Fig. 44 is a section of one form of such an instrument: a à represents the box, in one end of which is fixed the lens b. The lenticular image falls on the mirror c, placed at such an angle that it is reflected on the plate of ground-glass d. e is a screen to prevent the overpowering influence of daylight, which would render the picture almost invisible. this form of the apparatus, though very interesting as a philosophical toy, and extremely useful to the artist, is by no means fitted for photographic purposes. The radiations from external objects suffer considerable diminution of chemical power in penetrating the lens, and the reflection from the mirror so far reduces its intensity, that its action on photographic agents is slow. To obviate the objection of the reflected image, it is only necessary to place the photographic paper in the place of the mirror, but not in an angular position.
A great variety of these instruments have been introduced to the notice of students of the art, many of them so unnecessarily expensive that they are beyond the reach of the humble amateur.
It is conceived that a few examples of mechanical contrivances by which the instrument is rendered portable, and in all respects convenient will not be out of place. Fig. 45 represents one box sliding within the other for the purpose of adjusting the focus, the lens being fitted into a brass tube, which screws into the front of the camera. The woodcut (Fig. 46) is but one box, the lens being fitted into one brass tube sliding in another, like a telescope tube, the movable part being adjusted by a screw and rack. The mouth of the tube is contracted, by which any adventitious radiations are obstructed, and a brass shade is adjusted to close the opening if required ; the paper is placed in a case fitted with a glass front, as in Fig. 47, and a shutter, by which it is protected from the light until the moment it is required to throw the image upon it.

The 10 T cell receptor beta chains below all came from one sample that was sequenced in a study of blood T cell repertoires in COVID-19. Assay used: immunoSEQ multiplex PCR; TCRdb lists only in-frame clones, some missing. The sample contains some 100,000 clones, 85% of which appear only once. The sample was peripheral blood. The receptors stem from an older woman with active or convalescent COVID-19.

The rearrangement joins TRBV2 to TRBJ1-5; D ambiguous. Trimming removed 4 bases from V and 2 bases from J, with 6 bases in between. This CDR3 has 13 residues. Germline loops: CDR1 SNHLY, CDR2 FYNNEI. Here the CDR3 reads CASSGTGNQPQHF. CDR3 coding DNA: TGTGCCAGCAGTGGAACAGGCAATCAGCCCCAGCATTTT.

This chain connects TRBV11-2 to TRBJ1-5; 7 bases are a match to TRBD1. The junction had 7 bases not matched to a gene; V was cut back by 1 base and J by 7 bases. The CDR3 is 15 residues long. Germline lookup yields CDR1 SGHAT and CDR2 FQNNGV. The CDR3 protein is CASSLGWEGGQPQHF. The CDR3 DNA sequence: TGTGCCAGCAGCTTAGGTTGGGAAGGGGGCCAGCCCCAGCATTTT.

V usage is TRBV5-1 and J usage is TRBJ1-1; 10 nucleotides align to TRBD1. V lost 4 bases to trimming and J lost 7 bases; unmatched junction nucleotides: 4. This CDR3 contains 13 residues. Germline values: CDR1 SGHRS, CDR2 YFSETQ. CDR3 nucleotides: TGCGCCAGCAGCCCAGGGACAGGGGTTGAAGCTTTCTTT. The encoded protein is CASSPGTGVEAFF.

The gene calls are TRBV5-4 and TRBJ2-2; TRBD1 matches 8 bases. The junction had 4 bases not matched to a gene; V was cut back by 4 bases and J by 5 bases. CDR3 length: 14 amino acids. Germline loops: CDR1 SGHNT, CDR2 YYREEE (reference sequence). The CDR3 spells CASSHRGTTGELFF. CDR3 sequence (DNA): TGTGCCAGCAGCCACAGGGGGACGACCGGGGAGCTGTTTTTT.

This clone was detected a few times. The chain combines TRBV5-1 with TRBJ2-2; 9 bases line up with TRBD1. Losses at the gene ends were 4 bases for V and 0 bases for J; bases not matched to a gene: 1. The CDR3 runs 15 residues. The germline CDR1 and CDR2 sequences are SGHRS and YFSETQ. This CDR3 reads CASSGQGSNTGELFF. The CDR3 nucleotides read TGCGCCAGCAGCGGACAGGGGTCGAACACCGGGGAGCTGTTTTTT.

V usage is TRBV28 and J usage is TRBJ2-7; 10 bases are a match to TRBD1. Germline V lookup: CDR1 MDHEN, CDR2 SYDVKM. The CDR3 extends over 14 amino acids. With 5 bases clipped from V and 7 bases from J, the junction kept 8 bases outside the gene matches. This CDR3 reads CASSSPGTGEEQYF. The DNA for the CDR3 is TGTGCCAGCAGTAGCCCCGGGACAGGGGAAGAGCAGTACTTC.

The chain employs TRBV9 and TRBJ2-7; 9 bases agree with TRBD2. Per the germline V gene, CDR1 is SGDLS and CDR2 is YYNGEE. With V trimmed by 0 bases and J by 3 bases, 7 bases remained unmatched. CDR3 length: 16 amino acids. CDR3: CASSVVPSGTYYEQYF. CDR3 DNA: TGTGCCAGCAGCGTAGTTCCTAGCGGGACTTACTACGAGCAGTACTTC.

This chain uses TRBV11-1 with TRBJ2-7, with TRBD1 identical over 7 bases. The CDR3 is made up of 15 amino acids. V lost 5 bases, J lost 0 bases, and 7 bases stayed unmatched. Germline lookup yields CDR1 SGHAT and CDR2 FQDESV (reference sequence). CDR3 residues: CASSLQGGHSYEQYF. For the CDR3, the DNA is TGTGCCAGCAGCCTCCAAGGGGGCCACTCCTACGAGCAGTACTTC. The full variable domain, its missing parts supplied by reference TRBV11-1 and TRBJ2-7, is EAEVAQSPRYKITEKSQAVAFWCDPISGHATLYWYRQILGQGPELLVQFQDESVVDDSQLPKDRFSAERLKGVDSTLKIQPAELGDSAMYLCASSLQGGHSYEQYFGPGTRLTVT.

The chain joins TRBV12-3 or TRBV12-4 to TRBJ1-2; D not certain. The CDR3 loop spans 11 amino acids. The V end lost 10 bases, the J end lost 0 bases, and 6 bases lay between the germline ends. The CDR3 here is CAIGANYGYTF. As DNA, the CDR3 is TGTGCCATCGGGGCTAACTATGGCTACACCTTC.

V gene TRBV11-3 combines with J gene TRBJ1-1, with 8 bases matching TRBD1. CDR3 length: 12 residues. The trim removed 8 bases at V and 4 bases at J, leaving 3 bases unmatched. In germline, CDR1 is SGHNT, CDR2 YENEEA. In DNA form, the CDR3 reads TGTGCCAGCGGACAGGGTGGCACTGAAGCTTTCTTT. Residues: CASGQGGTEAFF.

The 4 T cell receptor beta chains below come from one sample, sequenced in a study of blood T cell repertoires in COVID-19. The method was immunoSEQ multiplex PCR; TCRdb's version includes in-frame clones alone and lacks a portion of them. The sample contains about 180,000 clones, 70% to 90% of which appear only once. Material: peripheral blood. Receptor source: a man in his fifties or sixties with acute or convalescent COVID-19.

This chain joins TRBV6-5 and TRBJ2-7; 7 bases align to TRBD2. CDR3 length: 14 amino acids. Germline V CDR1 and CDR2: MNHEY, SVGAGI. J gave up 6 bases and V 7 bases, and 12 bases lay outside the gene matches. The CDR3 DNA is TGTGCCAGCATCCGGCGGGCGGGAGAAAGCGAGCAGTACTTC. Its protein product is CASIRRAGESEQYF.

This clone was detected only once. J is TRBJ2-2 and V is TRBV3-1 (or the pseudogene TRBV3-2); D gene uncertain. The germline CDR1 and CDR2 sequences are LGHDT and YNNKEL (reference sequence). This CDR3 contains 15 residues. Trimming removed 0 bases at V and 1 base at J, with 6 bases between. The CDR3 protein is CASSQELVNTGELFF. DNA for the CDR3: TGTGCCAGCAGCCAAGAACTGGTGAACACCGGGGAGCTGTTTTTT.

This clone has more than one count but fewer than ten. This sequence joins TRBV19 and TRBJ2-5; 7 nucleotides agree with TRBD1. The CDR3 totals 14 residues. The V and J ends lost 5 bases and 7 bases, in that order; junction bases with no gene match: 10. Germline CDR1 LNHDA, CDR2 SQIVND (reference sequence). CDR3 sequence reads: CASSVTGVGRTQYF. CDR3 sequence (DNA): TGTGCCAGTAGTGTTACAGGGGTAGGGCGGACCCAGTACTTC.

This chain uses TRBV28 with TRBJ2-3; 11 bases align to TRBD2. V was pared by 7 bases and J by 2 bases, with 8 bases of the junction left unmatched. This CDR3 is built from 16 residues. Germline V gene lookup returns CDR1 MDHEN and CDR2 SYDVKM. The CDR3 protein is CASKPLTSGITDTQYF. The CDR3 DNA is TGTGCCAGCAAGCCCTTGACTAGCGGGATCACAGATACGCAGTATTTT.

In the first edition of this work, a form of camera was described, which possesses the advantages of extreme cheapness, and of being in most respects convenient. It is, therefore, here described in the language I employed in 1841:—
A photographic lens should possess, according to Sir John Herschel, "the three qualities of a flat field, a sharp focus at great inclinations of the visual ray, and a perfect achromaticity." There can be no doubt but these qualifications are very essential,— the two first particularly are indispensable, and there is but one objection to the latter. We can only produce perfect achroma-ticity by a combination of glasses, and experiments prove that by increasing the thickness of the object-glass,*and the number of reflecting and refracting sirfaces, we interrupt a considerable portion of actinism, and consequently weaken the action on the photographic material, whatever it may be; but our opticians have succeeded to a great extent in overcoming this difficulty. We may, to a considerable degree, get rid of the defects arising from chromatic dispersion, without having recourse to a combination of glasses of different refracting powers. I long used myself, and constructed for others, a camera obscura which answered well, with a non-achromatic lens. Fig. 48 a represents the aperture of the lens ; i i', a box sliding into an outer case, h h'; k k, a third division, containing a ground glass at the back, and a door which can be raised or lowered by the screw g, the whole fitting into the frame h h'.